Do you have anything in your digital music library by an artist about whom you almost know nothing? It could be just a song, or better yet, a whole album that you just love but of whom nobody else that you know has ever heard. You’re not even sure where you first heard of them yourself but you’re reasonably sure that they made their way on to your computer by way of Napster or Audiogalaxy or Limewire or perhaps some friend’s zip drive during the height of illegal downloading madness. You don’t have physical copies of the song(s) in question and this may be partly because you’ve never seen their CDs in the shops, new or used. Yet over the years this artist has come up, over and over, and gradually, the songs and/or album has become amongst your favourites. Is this sounding familiar at all or is this phenomenon particular to me?
The artist in question for me is Departure Lounge and what I’ve learned was their final album, “Too late to die young”. I still don’t have a physical copy of the album and I think it highly unlikely that I ever will, given that I’ve all but stopped buying CDs and the album was never pressed to wax. However, I can actually say I know a bit more about the group after listening to the album a few times over the past number of weeks and after making a concerted research on the internets. For instance, I was surprised to learn that the frontman, Tim Keegan, formed the group with Jake Kyle, both former members of Robyn Hitchcock’s Egyptians. And also that both of Departure Lounge’s full-length albums were released on Simon Raymonde’s (Cocteau Twins) record label, Bella Union.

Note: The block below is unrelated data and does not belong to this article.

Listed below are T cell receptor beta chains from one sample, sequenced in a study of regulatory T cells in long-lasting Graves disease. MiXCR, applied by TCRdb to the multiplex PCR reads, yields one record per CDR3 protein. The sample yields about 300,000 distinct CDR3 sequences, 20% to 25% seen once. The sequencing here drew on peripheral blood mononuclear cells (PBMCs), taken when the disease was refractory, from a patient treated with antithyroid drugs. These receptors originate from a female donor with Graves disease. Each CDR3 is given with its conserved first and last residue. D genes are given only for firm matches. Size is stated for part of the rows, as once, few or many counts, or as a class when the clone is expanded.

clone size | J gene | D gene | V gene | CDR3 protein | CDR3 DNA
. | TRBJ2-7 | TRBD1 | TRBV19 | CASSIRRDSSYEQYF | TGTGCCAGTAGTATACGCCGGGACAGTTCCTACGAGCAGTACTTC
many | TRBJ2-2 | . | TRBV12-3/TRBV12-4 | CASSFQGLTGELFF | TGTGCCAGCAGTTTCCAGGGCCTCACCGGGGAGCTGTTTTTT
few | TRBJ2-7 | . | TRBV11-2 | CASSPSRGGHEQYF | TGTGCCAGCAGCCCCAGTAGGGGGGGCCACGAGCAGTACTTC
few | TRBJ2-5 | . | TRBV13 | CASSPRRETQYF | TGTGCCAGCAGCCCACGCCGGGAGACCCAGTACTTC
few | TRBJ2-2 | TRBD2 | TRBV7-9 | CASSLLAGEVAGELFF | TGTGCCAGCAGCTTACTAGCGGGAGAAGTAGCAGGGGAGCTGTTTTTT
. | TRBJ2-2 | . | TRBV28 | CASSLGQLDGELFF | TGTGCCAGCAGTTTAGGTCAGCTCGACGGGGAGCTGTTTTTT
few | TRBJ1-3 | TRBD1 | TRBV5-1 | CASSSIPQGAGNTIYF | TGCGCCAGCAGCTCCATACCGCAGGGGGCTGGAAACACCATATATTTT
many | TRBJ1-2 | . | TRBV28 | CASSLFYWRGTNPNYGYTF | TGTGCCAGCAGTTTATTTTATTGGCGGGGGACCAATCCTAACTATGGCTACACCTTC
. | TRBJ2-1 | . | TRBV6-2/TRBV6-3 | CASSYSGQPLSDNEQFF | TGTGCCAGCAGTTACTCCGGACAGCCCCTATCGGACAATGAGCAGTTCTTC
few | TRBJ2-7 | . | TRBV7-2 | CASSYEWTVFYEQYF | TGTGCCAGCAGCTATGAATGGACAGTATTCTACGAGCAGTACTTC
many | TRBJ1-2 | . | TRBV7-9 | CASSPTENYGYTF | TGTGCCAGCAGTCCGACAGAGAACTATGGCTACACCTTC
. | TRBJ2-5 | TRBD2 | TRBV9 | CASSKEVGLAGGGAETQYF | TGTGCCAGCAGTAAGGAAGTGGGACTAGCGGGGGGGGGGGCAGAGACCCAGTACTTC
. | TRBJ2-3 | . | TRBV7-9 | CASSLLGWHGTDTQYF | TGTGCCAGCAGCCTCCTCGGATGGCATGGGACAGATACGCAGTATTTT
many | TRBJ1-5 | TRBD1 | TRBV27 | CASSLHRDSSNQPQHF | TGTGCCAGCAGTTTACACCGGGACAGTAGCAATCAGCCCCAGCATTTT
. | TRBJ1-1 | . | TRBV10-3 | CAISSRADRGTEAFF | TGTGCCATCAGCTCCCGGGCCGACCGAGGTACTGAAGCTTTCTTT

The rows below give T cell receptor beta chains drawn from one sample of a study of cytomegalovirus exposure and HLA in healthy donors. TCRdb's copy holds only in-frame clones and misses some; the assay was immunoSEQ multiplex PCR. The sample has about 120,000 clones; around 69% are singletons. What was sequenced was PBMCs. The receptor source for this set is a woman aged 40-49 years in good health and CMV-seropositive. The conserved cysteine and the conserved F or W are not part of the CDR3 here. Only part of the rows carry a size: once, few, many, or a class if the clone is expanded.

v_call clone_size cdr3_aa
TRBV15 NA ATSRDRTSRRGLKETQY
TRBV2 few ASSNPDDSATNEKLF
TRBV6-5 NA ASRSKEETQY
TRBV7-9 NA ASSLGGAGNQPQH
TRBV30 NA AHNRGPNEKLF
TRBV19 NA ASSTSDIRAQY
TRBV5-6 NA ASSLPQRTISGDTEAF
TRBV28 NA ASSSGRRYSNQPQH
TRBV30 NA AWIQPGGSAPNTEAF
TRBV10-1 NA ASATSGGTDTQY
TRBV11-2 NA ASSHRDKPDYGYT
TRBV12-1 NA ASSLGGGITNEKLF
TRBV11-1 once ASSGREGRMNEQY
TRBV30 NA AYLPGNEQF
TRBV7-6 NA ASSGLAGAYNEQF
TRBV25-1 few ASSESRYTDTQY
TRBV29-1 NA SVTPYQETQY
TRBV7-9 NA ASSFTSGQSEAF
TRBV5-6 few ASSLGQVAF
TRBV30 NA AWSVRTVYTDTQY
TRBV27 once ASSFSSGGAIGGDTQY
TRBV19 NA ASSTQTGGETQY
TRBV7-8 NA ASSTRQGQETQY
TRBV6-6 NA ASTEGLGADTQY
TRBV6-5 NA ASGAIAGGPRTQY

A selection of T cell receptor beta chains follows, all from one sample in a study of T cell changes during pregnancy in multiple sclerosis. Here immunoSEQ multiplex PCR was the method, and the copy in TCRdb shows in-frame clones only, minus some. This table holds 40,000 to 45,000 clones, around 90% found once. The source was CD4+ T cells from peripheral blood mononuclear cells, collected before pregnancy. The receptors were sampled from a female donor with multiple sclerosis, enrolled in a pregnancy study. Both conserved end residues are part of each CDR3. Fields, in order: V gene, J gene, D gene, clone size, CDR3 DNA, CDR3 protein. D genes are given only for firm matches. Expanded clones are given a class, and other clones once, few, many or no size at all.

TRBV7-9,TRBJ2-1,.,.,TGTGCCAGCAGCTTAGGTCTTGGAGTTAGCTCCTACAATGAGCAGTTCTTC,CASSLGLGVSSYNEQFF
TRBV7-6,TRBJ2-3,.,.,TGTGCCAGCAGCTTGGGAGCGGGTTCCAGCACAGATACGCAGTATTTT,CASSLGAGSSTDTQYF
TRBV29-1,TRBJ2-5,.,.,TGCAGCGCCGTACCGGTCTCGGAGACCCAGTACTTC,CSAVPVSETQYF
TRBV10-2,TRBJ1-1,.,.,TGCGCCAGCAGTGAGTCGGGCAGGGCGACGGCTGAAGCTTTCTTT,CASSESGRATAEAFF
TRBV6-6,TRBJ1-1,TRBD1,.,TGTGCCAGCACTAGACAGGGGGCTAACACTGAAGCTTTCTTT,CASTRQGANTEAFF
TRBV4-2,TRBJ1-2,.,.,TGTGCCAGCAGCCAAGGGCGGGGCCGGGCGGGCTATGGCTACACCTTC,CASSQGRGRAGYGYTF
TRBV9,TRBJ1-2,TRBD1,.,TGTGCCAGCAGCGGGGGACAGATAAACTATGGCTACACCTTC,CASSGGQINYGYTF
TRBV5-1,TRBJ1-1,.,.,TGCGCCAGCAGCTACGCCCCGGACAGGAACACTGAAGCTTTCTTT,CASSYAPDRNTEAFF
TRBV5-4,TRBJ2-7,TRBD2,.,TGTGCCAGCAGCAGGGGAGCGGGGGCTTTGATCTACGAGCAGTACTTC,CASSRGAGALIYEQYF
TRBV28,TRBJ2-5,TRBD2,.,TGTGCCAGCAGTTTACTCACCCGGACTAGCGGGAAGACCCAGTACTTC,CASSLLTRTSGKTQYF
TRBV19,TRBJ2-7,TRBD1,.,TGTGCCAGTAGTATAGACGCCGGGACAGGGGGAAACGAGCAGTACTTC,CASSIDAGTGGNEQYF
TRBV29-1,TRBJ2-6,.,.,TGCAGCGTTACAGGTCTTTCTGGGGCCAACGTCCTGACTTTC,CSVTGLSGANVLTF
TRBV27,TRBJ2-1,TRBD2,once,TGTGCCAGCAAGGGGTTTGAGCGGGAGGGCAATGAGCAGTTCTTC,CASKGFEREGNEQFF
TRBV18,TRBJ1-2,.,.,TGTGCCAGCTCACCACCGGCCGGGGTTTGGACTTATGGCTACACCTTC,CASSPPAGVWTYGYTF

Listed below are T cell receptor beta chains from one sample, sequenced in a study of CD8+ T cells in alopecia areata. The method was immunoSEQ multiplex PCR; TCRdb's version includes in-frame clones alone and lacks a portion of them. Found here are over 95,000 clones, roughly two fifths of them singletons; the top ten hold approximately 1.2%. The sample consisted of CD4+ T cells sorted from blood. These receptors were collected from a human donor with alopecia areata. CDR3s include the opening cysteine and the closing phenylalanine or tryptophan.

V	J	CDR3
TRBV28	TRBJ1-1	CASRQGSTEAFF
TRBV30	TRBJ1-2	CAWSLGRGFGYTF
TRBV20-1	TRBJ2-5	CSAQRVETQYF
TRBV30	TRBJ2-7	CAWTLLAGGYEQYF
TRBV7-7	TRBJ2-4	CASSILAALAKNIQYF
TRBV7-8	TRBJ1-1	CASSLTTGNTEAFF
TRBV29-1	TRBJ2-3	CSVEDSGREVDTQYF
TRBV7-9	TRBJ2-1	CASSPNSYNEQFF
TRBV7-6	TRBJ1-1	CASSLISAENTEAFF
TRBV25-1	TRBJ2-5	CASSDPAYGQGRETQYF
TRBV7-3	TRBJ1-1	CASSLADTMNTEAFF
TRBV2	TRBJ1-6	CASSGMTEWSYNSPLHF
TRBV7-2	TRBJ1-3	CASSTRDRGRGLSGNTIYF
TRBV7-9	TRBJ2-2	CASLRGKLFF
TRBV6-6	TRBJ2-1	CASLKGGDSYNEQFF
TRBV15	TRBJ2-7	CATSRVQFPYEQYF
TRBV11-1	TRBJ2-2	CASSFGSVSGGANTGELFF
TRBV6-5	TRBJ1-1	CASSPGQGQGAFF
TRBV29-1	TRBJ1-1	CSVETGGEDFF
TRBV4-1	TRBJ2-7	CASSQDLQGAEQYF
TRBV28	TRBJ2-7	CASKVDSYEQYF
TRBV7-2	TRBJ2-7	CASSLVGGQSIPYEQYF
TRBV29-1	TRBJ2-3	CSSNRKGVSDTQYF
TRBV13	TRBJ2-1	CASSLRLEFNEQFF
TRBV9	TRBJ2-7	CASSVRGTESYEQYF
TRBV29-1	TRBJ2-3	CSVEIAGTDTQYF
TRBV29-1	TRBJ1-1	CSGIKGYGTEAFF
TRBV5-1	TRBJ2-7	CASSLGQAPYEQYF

With both Raymonde and Hitchcock making contributions to “Too late to die young”, I shouldn’t be surprised at how much I like the album. My understanding, though, is that it is somewhat different than its predecessor, the guitar rock base given an ambient veneer with production by French electronic musician, Kid Loco. Indeed, the sound checks off a lot of boxes for me. There’s some 60s trad rock, space rock, shoegaze, and even a bit of acid house baggy thrown in at moments.
Track four on the album is this brilliant and shiny and uplifting psychedelic number, “I love you”. It evokes bright colours and lava lamps and drugged up optimism. There’s a lot of haze in the hot box, washes of keys, horn flourishes and sighing harmonies. As Keegan sings, without a hint of irony: “It’s beautiful and true, I love you”.
It is beautiful and true and worthy of just laying back with a pair of earphones to let it all wash over you.
For the rest of the Best tunes of 2002 list, click here.